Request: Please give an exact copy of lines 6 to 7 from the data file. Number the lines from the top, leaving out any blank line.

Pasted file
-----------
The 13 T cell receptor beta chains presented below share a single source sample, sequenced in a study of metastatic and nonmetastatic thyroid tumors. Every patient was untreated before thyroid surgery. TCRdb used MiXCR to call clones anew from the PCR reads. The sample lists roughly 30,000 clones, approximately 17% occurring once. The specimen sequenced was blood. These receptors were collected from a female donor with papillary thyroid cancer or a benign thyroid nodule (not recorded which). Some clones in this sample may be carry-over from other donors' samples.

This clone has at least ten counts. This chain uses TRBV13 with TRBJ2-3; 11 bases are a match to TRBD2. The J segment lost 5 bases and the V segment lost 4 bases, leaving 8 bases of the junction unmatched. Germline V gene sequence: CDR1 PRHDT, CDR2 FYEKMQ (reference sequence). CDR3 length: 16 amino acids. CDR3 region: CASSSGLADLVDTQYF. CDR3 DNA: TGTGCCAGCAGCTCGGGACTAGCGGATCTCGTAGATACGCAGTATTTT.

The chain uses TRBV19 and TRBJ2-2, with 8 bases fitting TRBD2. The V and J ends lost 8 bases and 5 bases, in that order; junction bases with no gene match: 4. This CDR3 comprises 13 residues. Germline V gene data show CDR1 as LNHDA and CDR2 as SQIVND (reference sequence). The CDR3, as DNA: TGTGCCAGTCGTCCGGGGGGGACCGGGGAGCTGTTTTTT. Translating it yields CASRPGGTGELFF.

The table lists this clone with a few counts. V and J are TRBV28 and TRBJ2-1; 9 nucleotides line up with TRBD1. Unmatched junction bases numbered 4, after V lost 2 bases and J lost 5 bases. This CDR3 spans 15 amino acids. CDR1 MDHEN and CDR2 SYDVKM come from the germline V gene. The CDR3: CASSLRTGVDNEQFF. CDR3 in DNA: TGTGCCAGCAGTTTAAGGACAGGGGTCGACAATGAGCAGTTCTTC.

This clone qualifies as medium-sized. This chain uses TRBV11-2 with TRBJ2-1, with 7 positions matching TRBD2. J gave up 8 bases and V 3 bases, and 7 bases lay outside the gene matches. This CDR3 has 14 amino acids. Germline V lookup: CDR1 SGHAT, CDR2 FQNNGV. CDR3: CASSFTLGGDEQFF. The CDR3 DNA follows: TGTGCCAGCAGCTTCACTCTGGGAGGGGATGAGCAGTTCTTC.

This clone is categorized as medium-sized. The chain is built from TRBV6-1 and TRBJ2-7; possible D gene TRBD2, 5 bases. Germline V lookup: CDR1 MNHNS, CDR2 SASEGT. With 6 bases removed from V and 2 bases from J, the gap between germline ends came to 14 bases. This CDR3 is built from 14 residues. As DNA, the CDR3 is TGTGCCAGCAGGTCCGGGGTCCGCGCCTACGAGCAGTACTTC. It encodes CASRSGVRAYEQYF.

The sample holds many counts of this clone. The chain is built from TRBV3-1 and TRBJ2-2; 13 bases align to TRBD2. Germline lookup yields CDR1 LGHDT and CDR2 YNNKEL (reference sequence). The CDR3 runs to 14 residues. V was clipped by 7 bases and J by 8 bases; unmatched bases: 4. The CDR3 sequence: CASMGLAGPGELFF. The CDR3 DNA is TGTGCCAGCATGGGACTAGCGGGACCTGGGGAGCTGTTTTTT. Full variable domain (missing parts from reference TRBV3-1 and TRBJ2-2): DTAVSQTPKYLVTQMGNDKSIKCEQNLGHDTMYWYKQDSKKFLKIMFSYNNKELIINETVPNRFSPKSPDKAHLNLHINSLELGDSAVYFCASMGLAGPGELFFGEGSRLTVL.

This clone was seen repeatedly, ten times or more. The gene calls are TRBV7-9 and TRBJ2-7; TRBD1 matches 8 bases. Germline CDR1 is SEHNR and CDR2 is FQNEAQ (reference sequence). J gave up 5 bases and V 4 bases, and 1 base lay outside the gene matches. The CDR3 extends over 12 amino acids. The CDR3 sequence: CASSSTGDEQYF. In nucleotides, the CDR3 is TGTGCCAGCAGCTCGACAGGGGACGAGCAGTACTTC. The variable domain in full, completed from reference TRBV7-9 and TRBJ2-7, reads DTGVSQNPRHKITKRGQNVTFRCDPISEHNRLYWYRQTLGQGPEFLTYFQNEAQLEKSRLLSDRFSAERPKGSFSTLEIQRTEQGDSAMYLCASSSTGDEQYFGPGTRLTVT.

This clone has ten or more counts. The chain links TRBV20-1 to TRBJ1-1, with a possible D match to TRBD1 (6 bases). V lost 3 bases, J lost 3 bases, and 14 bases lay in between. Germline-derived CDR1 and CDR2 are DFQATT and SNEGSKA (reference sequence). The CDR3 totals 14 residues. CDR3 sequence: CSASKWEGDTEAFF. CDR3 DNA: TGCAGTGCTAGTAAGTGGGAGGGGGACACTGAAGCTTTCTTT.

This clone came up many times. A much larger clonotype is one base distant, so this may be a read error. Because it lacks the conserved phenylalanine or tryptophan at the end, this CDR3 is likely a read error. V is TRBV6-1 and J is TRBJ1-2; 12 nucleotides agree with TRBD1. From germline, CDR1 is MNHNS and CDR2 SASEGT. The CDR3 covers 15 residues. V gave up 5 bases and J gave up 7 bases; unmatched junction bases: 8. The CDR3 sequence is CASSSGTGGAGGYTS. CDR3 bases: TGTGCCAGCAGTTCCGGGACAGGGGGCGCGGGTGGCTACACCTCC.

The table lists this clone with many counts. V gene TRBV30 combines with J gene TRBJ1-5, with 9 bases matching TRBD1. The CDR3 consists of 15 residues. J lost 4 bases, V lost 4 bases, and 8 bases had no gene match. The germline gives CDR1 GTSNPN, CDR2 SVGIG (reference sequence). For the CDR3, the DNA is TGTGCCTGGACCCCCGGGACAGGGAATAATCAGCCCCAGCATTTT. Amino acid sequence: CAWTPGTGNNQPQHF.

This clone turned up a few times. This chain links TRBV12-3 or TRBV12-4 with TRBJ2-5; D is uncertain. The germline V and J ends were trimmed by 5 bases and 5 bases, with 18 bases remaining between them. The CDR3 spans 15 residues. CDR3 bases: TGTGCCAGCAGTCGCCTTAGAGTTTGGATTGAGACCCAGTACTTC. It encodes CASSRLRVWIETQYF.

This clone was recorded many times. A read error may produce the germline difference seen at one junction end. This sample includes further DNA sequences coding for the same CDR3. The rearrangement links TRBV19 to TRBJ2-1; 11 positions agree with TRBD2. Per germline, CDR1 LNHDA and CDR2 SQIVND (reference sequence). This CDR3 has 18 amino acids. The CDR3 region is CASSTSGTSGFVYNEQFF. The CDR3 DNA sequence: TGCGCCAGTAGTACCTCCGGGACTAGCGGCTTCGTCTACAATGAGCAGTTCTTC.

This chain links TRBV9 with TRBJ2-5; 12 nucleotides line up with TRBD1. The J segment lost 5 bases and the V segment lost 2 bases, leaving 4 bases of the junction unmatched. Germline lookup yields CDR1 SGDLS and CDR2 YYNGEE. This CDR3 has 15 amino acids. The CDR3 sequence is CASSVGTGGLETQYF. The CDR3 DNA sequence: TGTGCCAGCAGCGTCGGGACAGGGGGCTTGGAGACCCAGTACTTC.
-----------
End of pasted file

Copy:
This clone is categorized as medium-sized. The chain is built from TRBV6-1 and TRBJ2-7; possible D gene TRBD2, 5 bases. Germline V lookup: CDR1 MNHNS, CDR2 SASEGT. With 6 bases removed from V and 2 bases from J, the gap between germline ends came to 14 bases. This CDR3 is built from 14 residues. As DNA, the CDR3 is TGTGCCAGCAGGTCCGGGGTCCGCGCCTACGAGCAGTACTTC. It encodes CASRSGVRAYEQYF.

The sample holds many counts of this clone. The chain is built from TRBV3-1 and TRBJ2-2; 13 bases align to TRBD2. Germline lookup yields CDR1 LGHDT and CDR2 YNNKEL (reference sequence). The CDR3 runs to 14 residues. V was clipped by 7 bases and J by 8 bases; unmatched bases: 4. The CDR3 sequence: CASMGLAGPGELFF. The CDR3 DNA is TGTGCCAGCATGGGACTAGCGGGACCTGGGGAGCTGTTTTTT. Full variable domain (missing parts from reference TRBV3-1 and TRBJ2-2): DTAVSQTPKYLVTQMGNDKSIKCEQNLGHDTMYWYKQDSKKFLKIMFSYNNKELIINETVPNRFSPKSPDKAHLNLHINSLELGDSAVYFCASMGLAGPGELFFGEGSRLTVL.